The match Queryedit

The match query is the go-to query—the first query that you should reach for whenever you need to query any field. It is a high-level full-text query, meaning that it knows how to deal with both full-text fields and exact-value fields.

That said, the main use case for the match query is for full-text search. So let’s take a look at how full-text search works with a simple example.

Index Some Dataedit

First, we’ll create a new index and index some documents using the bulk API:

DELETE /my_index 

PUT /my_index
{ "settings": { "number_of_shards": 1 }} 

POST /my_index/my_type/_bulk
{ "index": { "_id": 1 }}
{ "title": "The quick brown fox" }
{ "index": { "_id": 2 }}
{ "title": "The quick brown fox jumps over the lazy dog" }
{ "index": { "_id": 3 }}
{ "title": "The quick brown fox jumps over the quick dog" }
{ "index": { "_id": 4 }}
{ "title": "Brown fox brown dog" }

Delete the index in case it already exists.

Later, in Relevance Is Broken!, we explain why we created this index with only one primary shard.

A Single-Word Queryedit

Our first example explains what happens when we use the match query to search within a full-text field for a single word:

GET /my_index/my_type/_search
{
    "query": {
        "match": {
            "title": "QUICK!"
        }
    }
}

Elasticsearch executes the preceding match query as follows:

  1. Check the field type.

    The title field is a full-text (analyzed) string field, which means that the query string should be analyzed too.

  2. Analyze the query string.

    The query string QUICK! is passed through the standard analyzer, which results in the single term quick. Because we have a just a single term, the match query can be executed as a single low-level term query.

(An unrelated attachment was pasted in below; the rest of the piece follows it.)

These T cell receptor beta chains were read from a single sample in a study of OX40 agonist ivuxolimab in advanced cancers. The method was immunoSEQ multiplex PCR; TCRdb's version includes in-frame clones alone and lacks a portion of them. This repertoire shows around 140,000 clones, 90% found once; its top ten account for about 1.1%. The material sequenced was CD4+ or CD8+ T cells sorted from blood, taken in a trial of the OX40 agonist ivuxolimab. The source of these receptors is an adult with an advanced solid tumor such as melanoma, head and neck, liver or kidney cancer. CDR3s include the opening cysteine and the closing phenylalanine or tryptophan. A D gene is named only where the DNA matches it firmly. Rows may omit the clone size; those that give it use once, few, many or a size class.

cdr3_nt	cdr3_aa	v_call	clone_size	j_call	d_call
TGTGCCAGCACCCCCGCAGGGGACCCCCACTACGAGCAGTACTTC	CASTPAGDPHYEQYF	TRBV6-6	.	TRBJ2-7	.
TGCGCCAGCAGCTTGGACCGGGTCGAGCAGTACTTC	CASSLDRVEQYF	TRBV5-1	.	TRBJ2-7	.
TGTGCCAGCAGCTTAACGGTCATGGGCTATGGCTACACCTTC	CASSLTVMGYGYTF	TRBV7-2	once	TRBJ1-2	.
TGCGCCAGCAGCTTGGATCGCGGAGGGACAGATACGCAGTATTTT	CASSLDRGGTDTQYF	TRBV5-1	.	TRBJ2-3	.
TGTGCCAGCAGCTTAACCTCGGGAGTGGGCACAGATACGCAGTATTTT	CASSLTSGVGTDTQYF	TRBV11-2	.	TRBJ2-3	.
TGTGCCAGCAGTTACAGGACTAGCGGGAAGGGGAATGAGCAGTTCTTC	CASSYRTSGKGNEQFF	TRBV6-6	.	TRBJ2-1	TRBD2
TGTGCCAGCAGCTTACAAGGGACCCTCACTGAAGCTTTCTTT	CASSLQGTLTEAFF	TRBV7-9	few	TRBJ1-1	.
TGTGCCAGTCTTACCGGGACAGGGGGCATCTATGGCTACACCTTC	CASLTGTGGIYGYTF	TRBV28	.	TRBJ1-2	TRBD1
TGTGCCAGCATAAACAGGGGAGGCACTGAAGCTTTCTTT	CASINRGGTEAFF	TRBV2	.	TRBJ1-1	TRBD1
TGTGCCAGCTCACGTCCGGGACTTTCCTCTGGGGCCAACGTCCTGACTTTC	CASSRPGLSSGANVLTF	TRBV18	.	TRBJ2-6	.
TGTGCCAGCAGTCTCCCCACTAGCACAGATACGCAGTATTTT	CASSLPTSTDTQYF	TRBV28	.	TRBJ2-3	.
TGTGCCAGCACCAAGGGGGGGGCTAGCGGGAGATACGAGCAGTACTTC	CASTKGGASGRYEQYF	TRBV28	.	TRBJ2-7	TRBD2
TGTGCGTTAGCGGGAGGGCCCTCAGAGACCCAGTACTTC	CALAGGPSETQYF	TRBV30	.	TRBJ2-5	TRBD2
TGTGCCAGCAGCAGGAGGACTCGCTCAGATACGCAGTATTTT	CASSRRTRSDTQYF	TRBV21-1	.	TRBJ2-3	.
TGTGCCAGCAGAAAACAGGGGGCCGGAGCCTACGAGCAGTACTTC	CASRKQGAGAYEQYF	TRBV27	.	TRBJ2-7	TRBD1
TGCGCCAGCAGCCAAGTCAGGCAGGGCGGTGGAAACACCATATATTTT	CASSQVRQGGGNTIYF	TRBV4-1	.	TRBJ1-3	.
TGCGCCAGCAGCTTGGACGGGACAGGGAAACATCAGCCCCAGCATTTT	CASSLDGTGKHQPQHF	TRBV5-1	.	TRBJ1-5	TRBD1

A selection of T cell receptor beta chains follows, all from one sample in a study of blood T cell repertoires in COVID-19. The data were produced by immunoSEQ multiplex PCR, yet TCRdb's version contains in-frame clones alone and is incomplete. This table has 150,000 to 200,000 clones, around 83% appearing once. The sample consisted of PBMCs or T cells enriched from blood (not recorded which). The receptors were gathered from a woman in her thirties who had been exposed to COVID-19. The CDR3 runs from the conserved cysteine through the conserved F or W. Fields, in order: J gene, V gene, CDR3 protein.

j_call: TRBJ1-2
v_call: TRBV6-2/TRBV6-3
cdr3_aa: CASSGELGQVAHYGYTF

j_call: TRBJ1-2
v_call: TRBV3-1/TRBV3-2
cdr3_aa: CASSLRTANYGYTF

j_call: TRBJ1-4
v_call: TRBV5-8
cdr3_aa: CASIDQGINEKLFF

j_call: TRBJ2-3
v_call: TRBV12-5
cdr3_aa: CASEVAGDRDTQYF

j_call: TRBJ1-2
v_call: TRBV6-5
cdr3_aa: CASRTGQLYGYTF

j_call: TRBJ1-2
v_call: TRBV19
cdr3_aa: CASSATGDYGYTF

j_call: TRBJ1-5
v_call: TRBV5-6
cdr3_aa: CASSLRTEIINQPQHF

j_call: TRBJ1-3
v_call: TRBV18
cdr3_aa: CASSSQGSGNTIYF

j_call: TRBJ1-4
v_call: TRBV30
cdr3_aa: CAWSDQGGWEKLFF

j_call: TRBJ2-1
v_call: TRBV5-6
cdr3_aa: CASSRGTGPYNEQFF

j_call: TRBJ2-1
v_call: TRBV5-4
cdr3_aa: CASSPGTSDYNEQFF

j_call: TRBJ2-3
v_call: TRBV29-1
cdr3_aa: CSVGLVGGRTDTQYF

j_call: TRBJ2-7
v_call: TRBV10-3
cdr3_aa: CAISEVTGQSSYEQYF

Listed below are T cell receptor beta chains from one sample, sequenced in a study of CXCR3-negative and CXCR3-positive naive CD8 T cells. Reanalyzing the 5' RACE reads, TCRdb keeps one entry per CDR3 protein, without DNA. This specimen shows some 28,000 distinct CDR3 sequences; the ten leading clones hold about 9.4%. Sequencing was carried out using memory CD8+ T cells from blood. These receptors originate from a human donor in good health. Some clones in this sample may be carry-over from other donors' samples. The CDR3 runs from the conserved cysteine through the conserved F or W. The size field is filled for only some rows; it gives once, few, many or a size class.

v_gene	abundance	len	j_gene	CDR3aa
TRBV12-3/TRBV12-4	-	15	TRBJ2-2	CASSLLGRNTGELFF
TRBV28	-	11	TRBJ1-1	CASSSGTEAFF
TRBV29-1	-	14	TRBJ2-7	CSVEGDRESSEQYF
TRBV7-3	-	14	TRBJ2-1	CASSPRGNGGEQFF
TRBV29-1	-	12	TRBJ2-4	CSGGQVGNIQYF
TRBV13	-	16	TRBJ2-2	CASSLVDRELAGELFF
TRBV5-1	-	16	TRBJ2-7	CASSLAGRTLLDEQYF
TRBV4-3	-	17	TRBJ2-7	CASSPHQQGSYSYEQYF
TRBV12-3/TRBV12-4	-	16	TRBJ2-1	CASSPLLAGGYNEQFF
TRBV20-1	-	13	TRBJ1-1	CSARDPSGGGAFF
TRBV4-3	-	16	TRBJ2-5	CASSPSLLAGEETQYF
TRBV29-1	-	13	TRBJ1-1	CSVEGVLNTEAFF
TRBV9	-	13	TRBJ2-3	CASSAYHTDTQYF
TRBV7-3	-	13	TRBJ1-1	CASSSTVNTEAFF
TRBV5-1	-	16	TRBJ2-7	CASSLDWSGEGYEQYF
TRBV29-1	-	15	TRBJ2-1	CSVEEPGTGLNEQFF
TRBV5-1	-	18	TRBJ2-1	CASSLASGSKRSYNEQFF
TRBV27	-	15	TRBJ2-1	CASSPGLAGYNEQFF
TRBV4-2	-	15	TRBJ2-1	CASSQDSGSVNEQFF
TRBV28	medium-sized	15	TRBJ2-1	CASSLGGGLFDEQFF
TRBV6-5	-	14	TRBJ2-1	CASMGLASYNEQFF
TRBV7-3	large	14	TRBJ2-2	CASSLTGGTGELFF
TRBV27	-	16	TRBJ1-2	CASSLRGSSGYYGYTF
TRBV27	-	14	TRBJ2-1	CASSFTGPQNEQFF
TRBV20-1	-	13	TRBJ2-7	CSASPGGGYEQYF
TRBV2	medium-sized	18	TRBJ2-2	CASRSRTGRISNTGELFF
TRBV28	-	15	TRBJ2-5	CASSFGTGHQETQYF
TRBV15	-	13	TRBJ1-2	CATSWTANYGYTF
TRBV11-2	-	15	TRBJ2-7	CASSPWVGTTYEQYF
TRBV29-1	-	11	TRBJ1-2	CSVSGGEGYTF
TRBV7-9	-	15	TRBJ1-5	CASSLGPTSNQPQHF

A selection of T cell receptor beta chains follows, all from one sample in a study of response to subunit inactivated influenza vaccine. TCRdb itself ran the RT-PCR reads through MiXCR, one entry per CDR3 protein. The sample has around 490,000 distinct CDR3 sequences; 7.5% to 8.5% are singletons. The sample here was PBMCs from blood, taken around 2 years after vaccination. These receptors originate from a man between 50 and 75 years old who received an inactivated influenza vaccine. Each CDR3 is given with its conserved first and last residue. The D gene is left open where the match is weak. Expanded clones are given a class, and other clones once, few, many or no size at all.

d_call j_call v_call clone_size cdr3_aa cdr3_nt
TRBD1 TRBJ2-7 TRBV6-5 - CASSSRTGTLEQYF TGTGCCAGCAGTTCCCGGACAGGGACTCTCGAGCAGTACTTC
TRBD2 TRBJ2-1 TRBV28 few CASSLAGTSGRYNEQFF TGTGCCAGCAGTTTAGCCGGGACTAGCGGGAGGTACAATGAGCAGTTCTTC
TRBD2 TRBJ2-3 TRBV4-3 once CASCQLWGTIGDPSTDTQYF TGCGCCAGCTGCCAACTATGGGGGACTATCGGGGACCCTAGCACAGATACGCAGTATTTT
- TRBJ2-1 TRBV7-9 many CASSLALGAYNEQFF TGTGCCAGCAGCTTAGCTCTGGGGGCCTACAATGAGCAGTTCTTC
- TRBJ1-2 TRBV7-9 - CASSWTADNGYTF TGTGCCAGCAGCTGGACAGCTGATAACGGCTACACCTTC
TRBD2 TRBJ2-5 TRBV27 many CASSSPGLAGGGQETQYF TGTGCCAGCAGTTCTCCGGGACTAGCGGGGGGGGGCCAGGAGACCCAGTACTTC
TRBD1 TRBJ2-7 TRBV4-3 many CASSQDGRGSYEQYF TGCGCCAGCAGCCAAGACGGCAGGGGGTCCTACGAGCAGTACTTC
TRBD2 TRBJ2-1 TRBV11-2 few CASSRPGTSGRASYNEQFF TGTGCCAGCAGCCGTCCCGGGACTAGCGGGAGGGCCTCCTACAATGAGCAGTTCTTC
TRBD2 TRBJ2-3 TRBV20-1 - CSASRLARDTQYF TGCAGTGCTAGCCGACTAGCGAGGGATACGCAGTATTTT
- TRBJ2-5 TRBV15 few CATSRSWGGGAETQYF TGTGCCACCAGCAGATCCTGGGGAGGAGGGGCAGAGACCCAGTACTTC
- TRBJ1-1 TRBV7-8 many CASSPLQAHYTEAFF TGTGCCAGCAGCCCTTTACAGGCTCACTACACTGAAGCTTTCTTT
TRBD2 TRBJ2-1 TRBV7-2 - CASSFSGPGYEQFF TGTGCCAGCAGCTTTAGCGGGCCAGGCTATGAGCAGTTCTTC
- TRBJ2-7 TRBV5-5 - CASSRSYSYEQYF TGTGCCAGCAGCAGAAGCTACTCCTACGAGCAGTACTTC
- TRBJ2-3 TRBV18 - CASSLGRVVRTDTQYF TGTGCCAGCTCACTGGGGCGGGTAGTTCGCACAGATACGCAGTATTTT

3. Find matching docs.

    The term query looks up quick in the inverted index and retrieves the list of documents that contain that term—in this case, documents 1, 2, and 3.

  4. Score each doc.

    The term query calculates the relevance _score for each matching document, by combining the term frequency (how often quick appears in the title field of each document), with the inverse document frequency (how often quick appears in the title field in all documents in the index), and the length of each field (shorter fields are considered more relevant). See What Is Relevance?.

This process gives us the following (abbreviated) results:

"hits": [
 {
    "_id":      "1",
    "_score":   0.5, 
    "_source": {
       "title": "The quick brown fox"
    }
 },
 {
    "_id":      "3",
    "_score":   0.44194174, 
    "_source": {
       "title": "The quick brown fox jumps over the quick dog"
    }
 },
 {
    "_id":      "2",
    "_score":   0.3125, 
    "_source": {
       "title": "The quick brown fox jumps over the lazy dog"
    }
 }
]

Document 1 is most relevant because its title field is short, which means that quick represents a large portion of its content.

Document 3 is more relevant than document 2 because quick appears twice.